Many of CHS Healthcare’s patients are among the poorest residents of Southwest Florida. But when it comes to treating these individuals, the organization provides a wealth of services in a manner that respects their diverse backgrounds.
“Our mission is not only [to accommodate] diversity, but compassionate care in quality surrounding. We believe everyone should have good care,” says Connie Dillon, executive director of the CHS Healthcare Foundation. “We try to be aware of different cultures and be sensitive to that when treating patients of different backgrounds. We speak English, Spanish, French, Creole and Kanjabol.”
CHS Healthcare (CHS) was founded in 1977 to improve the health of migrant and seasonal farm workers, rural poor and other residents of Collier County. The effort was guided by Marion E. Fether, an Immokalee resident who recognized the community’s need for quality health care. CHS established a nonprofit medical center, which bear’s Fether’s name, in Immokalee to provide basic family medicine, pediatrics, women’s health, dental health and infectious services at affordable prices. Since then, the organization has increased its support services to include laboratory and radiology, pharmacy, outreach and health education, social services support, transportation, and translation. It currently has 12 locations and the Ronald McDonald Care Mobile.
Roughly half of the CHS board members are people from the community who use services, Dillon says. And they provide input.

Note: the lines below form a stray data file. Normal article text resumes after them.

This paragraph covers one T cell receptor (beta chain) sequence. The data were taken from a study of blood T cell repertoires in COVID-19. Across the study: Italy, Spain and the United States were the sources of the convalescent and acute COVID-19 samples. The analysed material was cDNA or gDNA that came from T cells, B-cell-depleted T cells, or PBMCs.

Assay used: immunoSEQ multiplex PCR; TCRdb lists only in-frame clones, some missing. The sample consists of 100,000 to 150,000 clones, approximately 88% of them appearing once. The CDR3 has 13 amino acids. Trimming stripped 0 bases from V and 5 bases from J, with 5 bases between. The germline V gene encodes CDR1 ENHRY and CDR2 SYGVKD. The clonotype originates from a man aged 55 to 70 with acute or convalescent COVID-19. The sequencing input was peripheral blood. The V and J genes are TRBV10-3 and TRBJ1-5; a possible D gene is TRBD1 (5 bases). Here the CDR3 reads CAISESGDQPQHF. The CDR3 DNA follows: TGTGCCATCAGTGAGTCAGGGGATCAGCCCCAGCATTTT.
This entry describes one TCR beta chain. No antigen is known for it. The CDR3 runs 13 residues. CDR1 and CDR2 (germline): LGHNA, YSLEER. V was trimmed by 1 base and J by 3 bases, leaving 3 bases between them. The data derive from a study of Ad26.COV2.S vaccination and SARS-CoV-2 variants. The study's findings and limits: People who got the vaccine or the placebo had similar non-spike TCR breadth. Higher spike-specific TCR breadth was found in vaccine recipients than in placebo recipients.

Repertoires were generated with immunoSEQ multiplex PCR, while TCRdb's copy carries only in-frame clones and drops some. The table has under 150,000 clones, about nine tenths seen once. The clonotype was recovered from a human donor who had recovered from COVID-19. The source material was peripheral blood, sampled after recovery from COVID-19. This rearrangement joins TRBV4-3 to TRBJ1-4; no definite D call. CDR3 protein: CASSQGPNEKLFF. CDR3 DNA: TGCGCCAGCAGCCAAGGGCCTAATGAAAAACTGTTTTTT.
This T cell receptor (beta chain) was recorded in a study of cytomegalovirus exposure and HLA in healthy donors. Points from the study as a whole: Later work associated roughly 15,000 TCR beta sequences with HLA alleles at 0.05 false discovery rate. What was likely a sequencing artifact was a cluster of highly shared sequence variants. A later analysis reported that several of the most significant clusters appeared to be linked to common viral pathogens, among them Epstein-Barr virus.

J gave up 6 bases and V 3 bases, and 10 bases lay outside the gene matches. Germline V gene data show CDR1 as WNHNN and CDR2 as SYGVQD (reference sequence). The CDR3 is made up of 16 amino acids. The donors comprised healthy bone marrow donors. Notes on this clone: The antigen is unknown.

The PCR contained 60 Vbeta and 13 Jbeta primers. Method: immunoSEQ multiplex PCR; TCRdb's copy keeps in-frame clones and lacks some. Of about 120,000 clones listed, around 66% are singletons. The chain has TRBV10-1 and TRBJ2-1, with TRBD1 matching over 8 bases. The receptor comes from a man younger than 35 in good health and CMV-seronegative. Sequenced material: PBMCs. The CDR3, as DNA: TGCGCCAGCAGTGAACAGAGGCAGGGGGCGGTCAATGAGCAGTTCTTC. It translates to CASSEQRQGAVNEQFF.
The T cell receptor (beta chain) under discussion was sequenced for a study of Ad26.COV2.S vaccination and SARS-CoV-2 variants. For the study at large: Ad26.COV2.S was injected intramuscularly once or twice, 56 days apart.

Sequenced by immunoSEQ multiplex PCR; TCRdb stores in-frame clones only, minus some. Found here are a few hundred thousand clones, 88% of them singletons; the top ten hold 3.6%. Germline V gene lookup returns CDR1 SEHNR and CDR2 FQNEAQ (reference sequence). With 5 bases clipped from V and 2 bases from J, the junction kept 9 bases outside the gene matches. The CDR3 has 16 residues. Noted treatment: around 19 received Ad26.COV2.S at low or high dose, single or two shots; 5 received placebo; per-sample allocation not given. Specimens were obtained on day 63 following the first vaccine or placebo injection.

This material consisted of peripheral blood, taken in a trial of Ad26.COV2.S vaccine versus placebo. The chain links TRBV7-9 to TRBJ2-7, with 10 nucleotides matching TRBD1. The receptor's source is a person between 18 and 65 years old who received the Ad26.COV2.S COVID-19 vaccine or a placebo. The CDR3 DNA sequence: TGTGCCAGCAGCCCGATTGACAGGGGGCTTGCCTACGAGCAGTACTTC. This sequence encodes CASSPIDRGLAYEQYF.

In 2009, CHS Healthcare provided medical services to more than 47,000 individuals, regardless of ability to pay; nearly 69 percent were children.
The organization partners with colleges and universities to attract students around Florida. Some of these relationships include Florida State University, University of Florida, Edison Community College and Florida Gulf Coast University.
CHS has won multiple awards, both in the community and nationally, for its efforts, programs and for individual excellence of staff.
Not surprisingly, CHS Healthcare strongly embraces the diversity within its ranks, which is critical given that they interact with multiple cultures. “We want a melting pot of people as far as employees go. That makes patients feel much more comfortable,” says Jules Mijares, coordinator of the Ronald McDonald Care Mobile. (She received the Outstanding Migrant Health Public Service award in 2010 from the National Association of Community Health Centers.)
And there are instances when patients join the staff. For example, a woman who had been receiving obstetric treatment was hired because “her customer service skills were fantastic,” Mijares says. “We promote from within. We want everyone to grow.